ShutterstockCalifornia’s Capitol.

Fracking will finally be regulated in California after Gov. Jerry Brown (D) signed a bill that annoyed drillers but also left environmentalists despondent over its mediocrity.

At issue is a nascent effort to frack the Monterey Shale, believed to hold the nation’s largest on-shore oil deposit. (Frackers in the Northeast normally target natural gas; in California, fracking is for oil extraction.) One of 10 fracking-related bills introduced in the state legislature this year called for a five-year moratorium, which was watered down to a one-year stoppage, and then the bill died. It wasn’t alone: Eight other bills fell by the wayside until there was just one left standing: SB4, sponsored by state Sen. Fran Pavley (D).

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Some environmentalists cautiously supported the bill until it was gutted at the last minute amid an oil-industry lobbying frenzy; language was dropped that would have effectively put all fracking on hold until environmental reviews were completed. That change led to a collapse in green support.

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Al Jazeera explains the amended legislation:

The bill from Sen. Fran Pavley, D-Agoura Hills, requires drillers to disclose the chemicals used and acquire permits before they use hydraulic fracturing. The process involves injecting water, sand and chemicals into deep rock formations to release oil or natural gas. …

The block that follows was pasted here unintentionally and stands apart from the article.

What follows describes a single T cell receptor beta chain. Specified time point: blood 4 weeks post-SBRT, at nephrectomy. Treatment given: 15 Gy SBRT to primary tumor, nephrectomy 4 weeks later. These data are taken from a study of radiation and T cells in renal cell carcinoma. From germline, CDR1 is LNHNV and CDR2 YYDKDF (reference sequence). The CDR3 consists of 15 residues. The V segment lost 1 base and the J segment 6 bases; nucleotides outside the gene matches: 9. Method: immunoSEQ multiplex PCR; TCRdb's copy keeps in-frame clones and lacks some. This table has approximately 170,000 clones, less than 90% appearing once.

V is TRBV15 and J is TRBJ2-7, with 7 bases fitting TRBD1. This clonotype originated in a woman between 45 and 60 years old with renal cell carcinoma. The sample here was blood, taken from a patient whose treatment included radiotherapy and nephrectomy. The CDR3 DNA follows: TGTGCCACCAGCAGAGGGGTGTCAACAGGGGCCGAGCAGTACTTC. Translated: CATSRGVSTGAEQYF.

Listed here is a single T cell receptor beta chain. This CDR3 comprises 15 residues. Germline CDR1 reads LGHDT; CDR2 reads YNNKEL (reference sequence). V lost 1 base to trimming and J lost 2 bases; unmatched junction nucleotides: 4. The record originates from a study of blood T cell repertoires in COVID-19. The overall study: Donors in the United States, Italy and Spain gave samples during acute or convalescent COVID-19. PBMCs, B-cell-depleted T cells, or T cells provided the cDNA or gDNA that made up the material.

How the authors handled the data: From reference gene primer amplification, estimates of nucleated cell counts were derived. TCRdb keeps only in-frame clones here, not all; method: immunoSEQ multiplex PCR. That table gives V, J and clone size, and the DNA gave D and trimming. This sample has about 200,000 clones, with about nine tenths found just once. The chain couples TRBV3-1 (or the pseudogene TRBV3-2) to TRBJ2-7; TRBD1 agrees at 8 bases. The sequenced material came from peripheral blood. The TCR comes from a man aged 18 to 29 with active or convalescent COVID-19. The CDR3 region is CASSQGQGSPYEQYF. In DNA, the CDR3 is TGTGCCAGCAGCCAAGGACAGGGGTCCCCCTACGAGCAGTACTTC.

Other provisions of the legislation, which will take effect in January, will require oil companies to test ground water and notify neighboring landowners before drilling. State officials will have to complete a study by January 2015 evaluating risks of fracking and other well-stimulation techniques, such as using acid to break apart oil-rich rocks.

And here is the L.A. Times with a rundown of reactions:

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Oil industry reaction was muted. Companies complained that the regulations go further than they thought necessary for safe drilling.

But Catherine Reheis-Boyd, president of the Western States Petroleum Assn., a trade group, welcomed the chance to continue exploring oil-rich areas in the central and southern San Joaquin Valley. …

Most environmental groups wanted a veto. The governor’s action “is disappointing,” said Kathryn Phillips, California director of the Sierra Club. “This bill does not provide the kind of protection or approach to fracking that we need.”

Brown signed the bill on Friday, noting in his signing statement that it “needs some clarifying amendments,” which he will “work with the author in making” next year. What amendments does he think are needed? He didn’t say.